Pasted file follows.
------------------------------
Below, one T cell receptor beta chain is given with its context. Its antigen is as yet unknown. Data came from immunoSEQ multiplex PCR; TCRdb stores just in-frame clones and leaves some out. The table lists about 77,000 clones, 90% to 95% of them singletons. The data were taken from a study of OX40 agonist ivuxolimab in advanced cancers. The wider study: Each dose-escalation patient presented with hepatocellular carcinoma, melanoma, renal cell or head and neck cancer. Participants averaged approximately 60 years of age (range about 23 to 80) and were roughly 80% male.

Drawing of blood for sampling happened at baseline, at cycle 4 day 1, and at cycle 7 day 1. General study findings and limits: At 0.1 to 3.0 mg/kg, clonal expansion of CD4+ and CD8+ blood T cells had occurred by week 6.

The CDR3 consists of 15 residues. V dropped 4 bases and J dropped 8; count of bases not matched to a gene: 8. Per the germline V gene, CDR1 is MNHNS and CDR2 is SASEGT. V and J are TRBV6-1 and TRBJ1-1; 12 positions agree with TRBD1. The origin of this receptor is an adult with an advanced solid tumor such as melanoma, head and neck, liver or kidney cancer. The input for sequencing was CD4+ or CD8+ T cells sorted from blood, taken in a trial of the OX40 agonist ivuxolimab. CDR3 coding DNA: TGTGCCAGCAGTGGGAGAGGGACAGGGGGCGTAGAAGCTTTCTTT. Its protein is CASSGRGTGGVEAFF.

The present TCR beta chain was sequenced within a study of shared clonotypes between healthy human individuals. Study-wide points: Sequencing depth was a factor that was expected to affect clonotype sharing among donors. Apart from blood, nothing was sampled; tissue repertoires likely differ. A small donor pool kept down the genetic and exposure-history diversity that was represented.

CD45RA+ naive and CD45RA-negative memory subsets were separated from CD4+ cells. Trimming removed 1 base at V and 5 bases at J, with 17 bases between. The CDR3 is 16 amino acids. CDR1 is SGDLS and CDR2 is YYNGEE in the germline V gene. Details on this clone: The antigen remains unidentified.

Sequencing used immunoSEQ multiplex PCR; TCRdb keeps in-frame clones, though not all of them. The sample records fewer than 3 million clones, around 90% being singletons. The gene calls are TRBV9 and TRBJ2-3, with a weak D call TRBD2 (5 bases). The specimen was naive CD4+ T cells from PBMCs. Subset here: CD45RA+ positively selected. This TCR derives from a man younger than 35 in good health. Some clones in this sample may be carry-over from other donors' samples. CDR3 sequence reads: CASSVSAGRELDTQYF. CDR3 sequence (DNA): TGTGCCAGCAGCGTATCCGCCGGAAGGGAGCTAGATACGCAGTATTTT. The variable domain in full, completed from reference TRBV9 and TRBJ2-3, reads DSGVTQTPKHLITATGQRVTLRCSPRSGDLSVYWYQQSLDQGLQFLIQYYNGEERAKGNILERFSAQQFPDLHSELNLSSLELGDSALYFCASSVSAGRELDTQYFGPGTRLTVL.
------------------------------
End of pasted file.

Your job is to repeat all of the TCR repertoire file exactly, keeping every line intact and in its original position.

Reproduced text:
Below, one T cell receptor beta chain is given with its context. Its antigen is as yet unknown. Data came from immunoSEQ multiplex PCR; TCRdb stores just in-frame clones and leaves some out. The table lists about 77,000 clones, 90% to 95% of them singletons. The data were taken from a study of OX40 agonist ivuxolimab in advanced cancers. The wider study: Each dose-escalation patient presented with hepatocellular carcinoma, melanoma, renal cell or head and neck cancer. Participants averaged approximately 60 years of age (range about 23 to 80) and were roughly 80% male.

Drawing of blood for sampling happened at baseline, at cycle 4 day 1, and at cycle 7 day 1. General study findings and limits: At 0.1 to 3.0 mg/kg, clonal expansion of CD4+ and CD8+ blood T cells had occurred by week 6.

The CDR3 consists of 15 residues. V dropped 4 bases and J dropped 8; count of bases not matched to a gene: 8. Per the germline V gene, CDR1 is MNHNS and CDR2 is SASEGT. V and J are TRBV6-1 and TRBJ1-1; 12 positions agree with TRBD1. The origin of this receptor is an adult with an advanced solid tumor such as melanoma, head and neck, liver or kidney cancer. The input for sequencing was CD4+ or CD8+ T cells sorted from blood, taken in a trial of the OX40 agonist ivuxolimab. CDR3 coding DNA: TGTGCCAGCAGTGGGAGAGGGACAGGGGGCGTAGAAGCTTTCTTT. Its protein is CASSGRGTGGVEAFF.

The present TCR beta chain was sequenced within a study of shared clonotypes between healthy human individuals. Study-wide points: Sequencing depth was a factor that was expected to affect clonotype sharing among donors. Apart from blood, nothing was sampled; tissue repertoires likely differ. A small donor pool kept down the genetic and exposure-history diversity that was represented.

CD45RA+ naive and CD45RA-negative memory subsets were separated from CD4+ cells. Trimming removed 1 base at V and 5 bases at J, with 17 bases between. The CDR3 is 16 amino acids. CDR1 is SGDLS and CDR2 is YYNGEE in the germline V gene. Details on this clone: The antigen remains unidentified.

Sequencing used immunoSEQ multiplex PCR; TCRdb keeps in-frame clones, though not all of them. The sample records fewer than 3 million clones, around 90% being singletons. The gene calls are TRBV9 and TRBJ2-3, with a weak D call TRBD2 (5 bases). The specimen was naive CD4+ T cells from PBMCs. Subset here: CD45RA+ positively selected. This TCR derives from a man younger than 35 in good health. Some clones in this sample may be carry-over from other donors' samples. CDR3 sequence reads: CASSVSAGRELDTQYF. CDR3 sequence (DNA): TGTGCCAGCAGCGTATCCGCCGGAAGGGAGCTAGATACGCAGTATTTT. The variable domain in full, completed from reference TRBV9 and TRBJ2-3, reads DSGVTQTPKHLITATGQRVTLRCSPRSGDLSVYWYQQSLDQGLQFLIQYYNGEERAKGNILERFSAQQFPDLHSELNLSSLELGDSALYFCASSVSAGRELDTQYFGPGTRLTVL.